Why, open the file in Kiwi editor! Kiwi also opens and extract NARC archives! Go to the main Kiwi screen and select open just as you did before, but this time, be sure to adjust the file type at the bottom:
Select all files (normally the NARC file would be recognized, but as HGSS uses a different NARC naming system, you must do this to tell the program that your NARC file isn’t a .narc. So anyway, open the 1 file in romname/data/a/0/8/:
And it will be added just like your .nds file.
And as you would expect... Clicking it reveals...
All of those yummy .BTX and etc files! You can then check the box next to the ones you want to extract to edit, (or check all at the top to get a nice index going) and they will be extracted to the same folder as the narc initially was. And those BTX files can be opened with BTX editor! (Try this out yourself– the BTX file with the number 70 is the female hero, for example).
Alright, so this is all very nice... but after you’ve gone through all of this... How do you go back to your simple .nds file? Well, there are two things that we have extracted. The NARC file was unpacked, and so was the NDS file. So you need to repack your NARC file with the modified inards (ie. the modified BTX file) and then from there, repack all of it back into a .nds, which you can then play in your emulator.
I wouldn’t be too concerned about decompiling and recompiling your ROM– when you work in PPRE (which you mostly likely will be doing... all of the time...) The “set rom” feature creates a full scale extraction of the .nds file in the folder “tmp_romname.” LIkewise, it can also be compiled at the end with “write rom.” You can use kiwi on the extracted files from ndstool or PPRE and then do the final compiling with PPRE or ndstool.
So, to remake the NARC file. (I would suggest opening a BTX and editing it in BTX editor at this time– most likely the hero sprites located at 1_69 and 1_70 .BTX respectively. If you don’t want to make your own or modify the current ones, you can use my own template from third gen as a test.) Head to the main screen of kiwi and select Tools -> Make NARC file
It will then prompt you for what the input files will be, and where the output location is. You should fill both of these values in with the romname/data/a/0/8/ folder, like so:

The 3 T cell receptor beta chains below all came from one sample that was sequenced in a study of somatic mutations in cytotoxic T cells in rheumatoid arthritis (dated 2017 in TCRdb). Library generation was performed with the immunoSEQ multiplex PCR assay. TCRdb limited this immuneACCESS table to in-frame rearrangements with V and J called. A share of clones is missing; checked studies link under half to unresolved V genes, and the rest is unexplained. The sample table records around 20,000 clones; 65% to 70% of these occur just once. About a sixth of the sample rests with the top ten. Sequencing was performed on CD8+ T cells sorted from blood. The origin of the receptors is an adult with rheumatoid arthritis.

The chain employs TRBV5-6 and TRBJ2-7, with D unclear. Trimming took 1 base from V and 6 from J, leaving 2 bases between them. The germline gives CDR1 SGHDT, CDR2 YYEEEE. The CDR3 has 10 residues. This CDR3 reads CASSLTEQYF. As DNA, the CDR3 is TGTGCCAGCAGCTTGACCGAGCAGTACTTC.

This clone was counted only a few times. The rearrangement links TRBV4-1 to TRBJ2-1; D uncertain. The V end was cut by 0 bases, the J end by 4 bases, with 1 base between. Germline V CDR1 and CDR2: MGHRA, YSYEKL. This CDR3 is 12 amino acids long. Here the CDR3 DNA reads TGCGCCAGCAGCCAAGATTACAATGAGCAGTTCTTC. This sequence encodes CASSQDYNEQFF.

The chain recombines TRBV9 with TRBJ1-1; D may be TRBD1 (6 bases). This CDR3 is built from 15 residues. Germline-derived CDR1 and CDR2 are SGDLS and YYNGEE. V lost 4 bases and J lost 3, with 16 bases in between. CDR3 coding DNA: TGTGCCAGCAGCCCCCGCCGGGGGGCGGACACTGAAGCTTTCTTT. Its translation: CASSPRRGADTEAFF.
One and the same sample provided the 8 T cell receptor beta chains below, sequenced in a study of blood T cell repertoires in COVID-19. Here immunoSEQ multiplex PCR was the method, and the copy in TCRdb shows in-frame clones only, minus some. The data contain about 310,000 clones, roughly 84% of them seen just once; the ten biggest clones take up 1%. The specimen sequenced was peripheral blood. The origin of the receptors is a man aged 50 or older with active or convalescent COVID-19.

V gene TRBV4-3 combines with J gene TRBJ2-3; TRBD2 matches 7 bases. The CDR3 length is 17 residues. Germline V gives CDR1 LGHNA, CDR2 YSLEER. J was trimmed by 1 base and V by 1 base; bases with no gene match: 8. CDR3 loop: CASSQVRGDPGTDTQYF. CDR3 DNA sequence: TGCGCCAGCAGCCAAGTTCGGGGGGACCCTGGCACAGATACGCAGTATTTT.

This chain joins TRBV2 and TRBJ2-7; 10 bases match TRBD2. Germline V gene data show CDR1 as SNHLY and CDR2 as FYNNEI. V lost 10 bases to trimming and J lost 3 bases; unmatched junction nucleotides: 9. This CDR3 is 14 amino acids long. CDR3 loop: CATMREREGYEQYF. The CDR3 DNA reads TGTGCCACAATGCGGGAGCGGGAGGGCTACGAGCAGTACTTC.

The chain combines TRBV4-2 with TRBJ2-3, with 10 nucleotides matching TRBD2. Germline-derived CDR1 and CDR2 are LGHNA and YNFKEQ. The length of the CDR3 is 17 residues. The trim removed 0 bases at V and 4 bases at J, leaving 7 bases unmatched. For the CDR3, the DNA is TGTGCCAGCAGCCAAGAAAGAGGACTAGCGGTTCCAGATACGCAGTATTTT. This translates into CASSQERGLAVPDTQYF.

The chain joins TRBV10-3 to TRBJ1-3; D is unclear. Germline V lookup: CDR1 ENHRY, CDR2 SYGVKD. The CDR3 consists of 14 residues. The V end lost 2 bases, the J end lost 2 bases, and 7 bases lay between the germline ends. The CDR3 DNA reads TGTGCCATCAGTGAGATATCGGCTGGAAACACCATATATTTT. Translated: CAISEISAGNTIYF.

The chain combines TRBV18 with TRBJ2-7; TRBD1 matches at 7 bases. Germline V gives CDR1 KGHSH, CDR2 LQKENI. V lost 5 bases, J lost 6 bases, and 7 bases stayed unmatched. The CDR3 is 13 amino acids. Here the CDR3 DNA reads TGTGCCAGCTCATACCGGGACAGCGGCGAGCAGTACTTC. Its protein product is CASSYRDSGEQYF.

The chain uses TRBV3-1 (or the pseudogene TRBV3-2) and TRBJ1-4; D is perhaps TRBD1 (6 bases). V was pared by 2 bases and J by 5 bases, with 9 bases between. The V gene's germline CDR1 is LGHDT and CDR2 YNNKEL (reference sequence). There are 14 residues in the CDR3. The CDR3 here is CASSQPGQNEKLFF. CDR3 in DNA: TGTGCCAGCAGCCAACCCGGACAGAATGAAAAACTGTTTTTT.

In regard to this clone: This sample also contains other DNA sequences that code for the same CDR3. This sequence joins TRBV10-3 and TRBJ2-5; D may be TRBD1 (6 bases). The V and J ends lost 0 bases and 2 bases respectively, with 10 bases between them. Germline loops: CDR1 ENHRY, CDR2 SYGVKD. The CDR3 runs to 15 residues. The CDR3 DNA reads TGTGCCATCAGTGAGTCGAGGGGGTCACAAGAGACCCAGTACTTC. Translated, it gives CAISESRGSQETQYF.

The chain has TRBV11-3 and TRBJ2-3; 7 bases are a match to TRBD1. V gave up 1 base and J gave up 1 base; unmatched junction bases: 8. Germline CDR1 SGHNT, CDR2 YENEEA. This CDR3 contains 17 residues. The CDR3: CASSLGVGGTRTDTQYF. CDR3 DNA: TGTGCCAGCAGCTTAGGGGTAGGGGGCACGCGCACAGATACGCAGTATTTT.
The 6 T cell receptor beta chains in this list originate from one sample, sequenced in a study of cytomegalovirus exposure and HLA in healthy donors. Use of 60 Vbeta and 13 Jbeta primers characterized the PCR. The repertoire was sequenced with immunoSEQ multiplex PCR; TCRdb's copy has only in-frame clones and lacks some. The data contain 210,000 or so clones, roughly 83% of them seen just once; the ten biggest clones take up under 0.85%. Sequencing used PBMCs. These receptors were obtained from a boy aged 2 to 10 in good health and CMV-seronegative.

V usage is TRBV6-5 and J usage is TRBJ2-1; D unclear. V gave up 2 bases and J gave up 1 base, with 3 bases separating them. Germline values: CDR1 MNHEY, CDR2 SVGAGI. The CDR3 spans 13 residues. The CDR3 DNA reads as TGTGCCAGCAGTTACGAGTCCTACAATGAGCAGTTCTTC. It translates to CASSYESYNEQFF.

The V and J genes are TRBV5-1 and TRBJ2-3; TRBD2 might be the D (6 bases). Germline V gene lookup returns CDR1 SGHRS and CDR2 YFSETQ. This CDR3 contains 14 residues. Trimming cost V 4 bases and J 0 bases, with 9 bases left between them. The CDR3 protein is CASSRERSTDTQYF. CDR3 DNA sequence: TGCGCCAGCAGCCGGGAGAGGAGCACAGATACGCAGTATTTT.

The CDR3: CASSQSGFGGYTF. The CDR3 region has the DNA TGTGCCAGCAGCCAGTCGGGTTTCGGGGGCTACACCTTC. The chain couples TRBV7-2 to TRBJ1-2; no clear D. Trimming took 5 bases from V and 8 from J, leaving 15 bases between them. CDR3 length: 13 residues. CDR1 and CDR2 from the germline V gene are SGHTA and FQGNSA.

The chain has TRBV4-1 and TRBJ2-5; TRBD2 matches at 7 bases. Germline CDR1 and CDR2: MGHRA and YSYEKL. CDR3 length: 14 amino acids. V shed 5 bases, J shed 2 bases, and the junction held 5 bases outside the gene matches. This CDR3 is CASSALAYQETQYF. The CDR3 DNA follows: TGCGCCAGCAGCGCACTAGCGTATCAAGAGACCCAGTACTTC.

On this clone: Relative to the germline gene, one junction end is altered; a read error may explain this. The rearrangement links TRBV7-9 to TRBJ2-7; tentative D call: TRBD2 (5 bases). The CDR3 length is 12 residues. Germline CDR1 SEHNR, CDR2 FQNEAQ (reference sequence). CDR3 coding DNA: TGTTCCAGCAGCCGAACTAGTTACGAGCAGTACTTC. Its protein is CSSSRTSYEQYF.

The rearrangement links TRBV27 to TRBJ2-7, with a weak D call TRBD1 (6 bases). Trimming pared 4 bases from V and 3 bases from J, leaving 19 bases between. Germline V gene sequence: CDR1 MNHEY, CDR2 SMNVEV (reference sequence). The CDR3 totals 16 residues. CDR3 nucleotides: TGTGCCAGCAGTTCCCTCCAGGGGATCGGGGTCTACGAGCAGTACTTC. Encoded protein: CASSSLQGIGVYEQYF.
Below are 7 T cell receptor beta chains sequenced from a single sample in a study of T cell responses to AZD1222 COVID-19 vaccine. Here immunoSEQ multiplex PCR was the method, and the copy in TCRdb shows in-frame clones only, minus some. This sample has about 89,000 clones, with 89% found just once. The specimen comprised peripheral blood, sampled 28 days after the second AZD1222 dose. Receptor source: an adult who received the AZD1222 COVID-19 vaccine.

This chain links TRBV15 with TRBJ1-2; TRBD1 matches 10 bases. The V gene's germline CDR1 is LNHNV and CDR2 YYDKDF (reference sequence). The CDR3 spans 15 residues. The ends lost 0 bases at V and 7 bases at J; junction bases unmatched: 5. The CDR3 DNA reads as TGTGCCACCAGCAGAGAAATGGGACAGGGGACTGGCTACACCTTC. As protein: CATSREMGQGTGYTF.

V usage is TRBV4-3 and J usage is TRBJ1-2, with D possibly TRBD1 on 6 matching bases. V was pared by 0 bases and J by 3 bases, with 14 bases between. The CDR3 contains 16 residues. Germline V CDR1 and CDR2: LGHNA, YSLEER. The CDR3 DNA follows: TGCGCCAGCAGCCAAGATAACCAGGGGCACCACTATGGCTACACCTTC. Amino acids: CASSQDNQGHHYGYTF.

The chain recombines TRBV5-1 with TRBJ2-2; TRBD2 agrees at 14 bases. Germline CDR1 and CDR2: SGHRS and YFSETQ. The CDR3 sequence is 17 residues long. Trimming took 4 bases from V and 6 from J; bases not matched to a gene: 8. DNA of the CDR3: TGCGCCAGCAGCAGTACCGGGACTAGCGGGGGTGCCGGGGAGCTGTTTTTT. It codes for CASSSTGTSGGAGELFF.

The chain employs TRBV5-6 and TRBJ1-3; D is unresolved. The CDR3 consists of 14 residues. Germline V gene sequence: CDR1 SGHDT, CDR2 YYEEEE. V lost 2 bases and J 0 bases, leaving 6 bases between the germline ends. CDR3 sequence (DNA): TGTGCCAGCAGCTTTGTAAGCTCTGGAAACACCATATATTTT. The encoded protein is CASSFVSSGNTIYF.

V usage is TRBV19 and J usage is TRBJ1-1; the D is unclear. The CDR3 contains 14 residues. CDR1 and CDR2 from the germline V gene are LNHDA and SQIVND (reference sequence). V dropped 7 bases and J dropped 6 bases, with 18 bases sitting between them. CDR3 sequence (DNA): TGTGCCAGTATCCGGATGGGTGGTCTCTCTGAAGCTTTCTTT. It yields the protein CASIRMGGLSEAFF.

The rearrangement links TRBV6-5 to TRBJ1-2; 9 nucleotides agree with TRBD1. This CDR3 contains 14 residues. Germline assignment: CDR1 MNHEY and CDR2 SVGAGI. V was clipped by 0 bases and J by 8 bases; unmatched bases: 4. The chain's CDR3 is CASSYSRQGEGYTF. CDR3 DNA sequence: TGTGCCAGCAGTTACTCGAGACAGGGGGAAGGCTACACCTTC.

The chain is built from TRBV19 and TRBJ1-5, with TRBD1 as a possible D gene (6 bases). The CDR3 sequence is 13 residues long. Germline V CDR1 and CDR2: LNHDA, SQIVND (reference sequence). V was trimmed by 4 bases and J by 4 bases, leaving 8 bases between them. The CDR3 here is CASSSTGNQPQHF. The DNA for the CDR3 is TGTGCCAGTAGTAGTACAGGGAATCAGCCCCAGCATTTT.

And, of course, click OK. I always include the FNTB, so check that box. Now this is actually a little confusing. Kiwi didn’t ask for a file name. It will always save the newly made narc as the last folder in the output .narc (so in this case, 8.narc), and it will be in the location you told it, or the same one with all of the 1 contents and .BTX files. So, at the very bottom of my data/a/0/8/1 folder is this:
Now, 8.narc is simply your edited “1” file. the “1” file is also in this directory, however, so you must delete the “1” file and then rename 8.narc to “1”.
You don’t really have to worry about saving the original “1” file, instead I would suggest you back up the original .nds and just re-extract it if something goes horribly wrong during editing/compiling of a narc.
Once you have renamed the 8.narc file to 1 (in hgss), go back to the tools menu in kiwi and select make nds file.
Then fill out the fields appropriately:
As you may have noticed, in my example, I have selected the same output folder that the ROM is in. Because of this, my old ROM will be overwritten. You can avoid this by backing up the original nds file, renaming the rom folder, or selecting an output folder different than the one the original rom resides in. (The name of your new rom will be the same name as the last source directory– which in this case is the same as our rom causing it to be overwritten).
Click OK and that’s it! Run your new ROM and you should see the changes made!
Do note that most of the time you will probably use PPRE or NDSTOOL to repackage the NDS file (both of which don’t always default to overwriting the old rom as kiwi does).